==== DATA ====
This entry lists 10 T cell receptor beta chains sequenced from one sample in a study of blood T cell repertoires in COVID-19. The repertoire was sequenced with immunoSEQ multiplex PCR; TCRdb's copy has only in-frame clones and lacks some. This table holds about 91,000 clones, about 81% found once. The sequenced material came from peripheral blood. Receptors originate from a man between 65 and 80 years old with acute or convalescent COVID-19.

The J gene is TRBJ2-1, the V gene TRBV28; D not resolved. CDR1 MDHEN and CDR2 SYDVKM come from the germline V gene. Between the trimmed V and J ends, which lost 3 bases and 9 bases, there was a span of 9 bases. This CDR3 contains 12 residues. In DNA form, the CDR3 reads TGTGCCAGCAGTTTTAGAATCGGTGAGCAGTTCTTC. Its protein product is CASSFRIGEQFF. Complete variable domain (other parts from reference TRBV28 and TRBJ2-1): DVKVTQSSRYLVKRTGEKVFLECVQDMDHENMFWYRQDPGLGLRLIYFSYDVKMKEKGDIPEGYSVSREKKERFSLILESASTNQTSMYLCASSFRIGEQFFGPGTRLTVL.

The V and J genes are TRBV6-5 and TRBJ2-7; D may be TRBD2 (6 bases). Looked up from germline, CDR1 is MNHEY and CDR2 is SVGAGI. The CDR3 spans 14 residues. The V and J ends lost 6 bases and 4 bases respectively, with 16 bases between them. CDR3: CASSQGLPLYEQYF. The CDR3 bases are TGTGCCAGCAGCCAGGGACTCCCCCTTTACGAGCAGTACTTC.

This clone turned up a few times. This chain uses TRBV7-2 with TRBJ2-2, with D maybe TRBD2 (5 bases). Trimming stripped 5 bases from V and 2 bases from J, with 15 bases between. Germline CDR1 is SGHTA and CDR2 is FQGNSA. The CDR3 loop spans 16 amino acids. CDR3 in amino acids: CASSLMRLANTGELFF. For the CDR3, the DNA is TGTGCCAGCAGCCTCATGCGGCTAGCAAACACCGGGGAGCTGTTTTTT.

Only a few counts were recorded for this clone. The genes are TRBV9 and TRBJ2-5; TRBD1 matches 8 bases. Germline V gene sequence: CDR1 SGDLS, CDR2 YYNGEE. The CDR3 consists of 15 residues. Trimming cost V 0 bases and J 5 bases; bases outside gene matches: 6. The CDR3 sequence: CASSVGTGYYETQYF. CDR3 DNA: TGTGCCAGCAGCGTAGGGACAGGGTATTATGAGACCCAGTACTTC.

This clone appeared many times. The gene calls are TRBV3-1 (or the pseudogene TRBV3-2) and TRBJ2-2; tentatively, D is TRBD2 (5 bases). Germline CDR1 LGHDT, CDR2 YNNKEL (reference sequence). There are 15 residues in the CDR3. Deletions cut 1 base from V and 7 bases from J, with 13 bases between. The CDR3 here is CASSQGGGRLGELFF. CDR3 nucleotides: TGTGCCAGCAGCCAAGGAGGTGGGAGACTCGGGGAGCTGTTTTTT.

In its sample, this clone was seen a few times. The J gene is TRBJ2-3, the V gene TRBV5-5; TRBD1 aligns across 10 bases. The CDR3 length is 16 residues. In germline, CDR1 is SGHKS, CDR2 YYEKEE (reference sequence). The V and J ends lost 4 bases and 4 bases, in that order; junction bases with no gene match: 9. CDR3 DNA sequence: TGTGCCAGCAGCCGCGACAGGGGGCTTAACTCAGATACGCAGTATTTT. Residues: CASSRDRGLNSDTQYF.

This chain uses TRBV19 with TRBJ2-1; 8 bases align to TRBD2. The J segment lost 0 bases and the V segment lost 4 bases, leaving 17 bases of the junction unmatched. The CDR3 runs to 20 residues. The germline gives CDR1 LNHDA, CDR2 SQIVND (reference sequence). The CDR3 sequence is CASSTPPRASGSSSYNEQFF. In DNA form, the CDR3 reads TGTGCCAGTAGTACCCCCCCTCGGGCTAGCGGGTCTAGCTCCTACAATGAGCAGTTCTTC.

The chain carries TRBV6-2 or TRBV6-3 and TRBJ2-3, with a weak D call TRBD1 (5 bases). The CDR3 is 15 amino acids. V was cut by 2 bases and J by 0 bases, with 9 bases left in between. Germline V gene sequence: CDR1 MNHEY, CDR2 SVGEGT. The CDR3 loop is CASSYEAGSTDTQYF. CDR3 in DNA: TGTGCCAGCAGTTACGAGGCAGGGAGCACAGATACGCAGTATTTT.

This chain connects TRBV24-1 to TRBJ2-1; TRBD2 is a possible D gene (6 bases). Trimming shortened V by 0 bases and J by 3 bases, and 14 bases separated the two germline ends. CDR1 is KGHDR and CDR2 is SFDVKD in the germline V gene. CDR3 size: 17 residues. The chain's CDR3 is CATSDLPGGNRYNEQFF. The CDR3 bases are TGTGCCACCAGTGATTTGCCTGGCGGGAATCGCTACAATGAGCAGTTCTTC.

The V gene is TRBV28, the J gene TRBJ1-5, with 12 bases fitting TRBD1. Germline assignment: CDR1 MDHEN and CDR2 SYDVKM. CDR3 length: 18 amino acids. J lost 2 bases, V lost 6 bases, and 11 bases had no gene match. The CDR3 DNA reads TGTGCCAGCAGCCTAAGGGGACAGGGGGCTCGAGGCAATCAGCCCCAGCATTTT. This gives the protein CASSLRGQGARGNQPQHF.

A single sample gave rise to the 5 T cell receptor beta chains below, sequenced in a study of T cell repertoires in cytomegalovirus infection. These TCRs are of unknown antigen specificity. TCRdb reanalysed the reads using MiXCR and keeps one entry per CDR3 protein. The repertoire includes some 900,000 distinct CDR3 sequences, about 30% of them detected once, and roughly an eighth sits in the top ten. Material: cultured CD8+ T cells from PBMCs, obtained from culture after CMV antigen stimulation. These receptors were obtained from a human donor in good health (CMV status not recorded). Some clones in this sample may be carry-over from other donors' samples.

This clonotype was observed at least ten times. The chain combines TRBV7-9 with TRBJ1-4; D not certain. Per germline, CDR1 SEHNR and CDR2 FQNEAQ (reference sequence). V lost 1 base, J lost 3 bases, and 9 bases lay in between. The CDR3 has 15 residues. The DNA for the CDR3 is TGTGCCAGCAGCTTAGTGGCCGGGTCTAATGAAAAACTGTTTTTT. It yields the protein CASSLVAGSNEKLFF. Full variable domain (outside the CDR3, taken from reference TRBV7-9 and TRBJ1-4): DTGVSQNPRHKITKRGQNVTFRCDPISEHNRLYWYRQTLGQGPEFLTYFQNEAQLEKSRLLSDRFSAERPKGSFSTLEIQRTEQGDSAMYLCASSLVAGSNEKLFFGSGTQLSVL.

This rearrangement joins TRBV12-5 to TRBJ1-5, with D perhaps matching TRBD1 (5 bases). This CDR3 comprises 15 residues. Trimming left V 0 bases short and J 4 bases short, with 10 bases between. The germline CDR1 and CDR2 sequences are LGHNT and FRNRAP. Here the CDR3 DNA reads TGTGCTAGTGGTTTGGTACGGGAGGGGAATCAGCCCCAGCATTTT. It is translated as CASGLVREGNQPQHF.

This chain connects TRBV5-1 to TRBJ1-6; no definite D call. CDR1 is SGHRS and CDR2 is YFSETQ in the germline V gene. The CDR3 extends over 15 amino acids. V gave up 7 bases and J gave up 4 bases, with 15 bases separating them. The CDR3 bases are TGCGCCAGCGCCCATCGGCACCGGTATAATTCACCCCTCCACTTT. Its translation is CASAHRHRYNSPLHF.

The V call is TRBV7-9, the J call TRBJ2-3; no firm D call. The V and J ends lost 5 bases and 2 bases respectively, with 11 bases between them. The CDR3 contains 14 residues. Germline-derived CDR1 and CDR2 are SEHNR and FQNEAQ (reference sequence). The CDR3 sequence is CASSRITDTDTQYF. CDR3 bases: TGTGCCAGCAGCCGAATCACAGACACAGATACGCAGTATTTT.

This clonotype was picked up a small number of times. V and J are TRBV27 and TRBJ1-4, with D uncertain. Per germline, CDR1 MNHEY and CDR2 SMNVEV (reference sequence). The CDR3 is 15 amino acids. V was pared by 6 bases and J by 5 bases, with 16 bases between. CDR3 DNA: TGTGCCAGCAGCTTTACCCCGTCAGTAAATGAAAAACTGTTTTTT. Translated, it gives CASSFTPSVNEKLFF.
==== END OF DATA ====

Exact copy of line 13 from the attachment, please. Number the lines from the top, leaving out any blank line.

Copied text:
This clonotype was observed at least ten times. The chain combines TRBV7-9 with TRBJ1-4; D not certain. Per germline, CDR1 SEHNR and CDR2 FQNEAQ (reference sequence). V lost 1 base, J lost 3 bases, and 9 bases lay in between. The CDR3 has 15 residues. The DNA for the CDR3 is TGTGCCAGCAGCTTAGTGGCCGGGTCTAATGAAAAACTGTTTTTT. It yields the protein CASSLVAGSNEKLFF. Full variable domain (outside the CDR3, taken from reference TRBV7-9 and TRBJ1-4): DTGVSQNPRHKITKRGQNVTFRCDPISEHNRLYWYRQTLGQGPEFLTYFQNEAQLEKSRLLSDRFSAERPKGSFSTLEIQRTEQGDSAMYLCASSLVAGSNEKLFFGSGTQLSVL.